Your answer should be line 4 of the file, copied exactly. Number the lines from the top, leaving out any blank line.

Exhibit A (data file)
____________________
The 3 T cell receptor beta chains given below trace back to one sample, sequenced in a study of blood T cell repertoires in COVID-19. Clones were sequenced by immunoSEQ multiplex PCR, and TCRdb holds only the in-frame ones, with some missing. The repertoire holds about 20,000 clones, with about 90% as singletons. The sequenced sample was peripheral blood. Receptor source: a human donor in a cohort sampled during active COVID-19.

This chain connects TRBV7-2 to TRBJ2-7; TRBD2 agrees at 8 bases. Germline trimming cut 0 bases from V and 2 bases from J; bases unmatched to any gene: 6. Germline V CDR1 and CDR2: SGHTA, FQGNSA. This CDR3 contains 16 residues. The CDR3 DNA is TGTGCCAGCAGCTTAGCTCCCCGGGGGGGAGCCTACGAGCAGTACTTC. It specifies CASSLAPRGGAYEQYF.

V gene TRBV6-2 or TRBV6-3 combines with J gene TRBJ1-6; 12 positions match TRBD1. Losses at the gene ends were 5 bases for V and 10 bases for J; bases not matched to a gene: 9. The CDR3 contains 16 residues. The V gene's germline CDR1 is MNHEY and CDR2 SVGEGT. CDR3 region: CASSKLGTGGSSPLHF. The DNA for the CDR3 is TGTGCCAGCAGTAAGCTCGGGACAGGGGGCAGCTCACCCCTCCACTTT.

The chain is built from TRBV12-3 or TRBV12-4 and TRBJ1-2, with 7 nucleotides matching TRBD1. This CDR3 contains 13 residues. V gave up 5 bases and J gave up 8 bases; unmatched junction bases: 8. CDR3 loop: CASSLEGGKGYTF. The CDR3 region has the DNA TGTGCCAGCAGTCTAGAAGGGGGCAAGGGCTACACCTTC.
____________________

The chain is built from TRBV12-3 or TRBV12-4 and TRBJ1-2, with 7 nucleotides matching TRBD1. This CDR3 contains 13 residues. V gave up 5 bases and J gave up 8 bases; unmatched junction bases: 8. CDR3 loop: CASSLEGGKGYTF. The CDR3 region has the DNA TGTGCCAGCAGTCTAGAAGGGGGCAAGGGCTACACCTTC.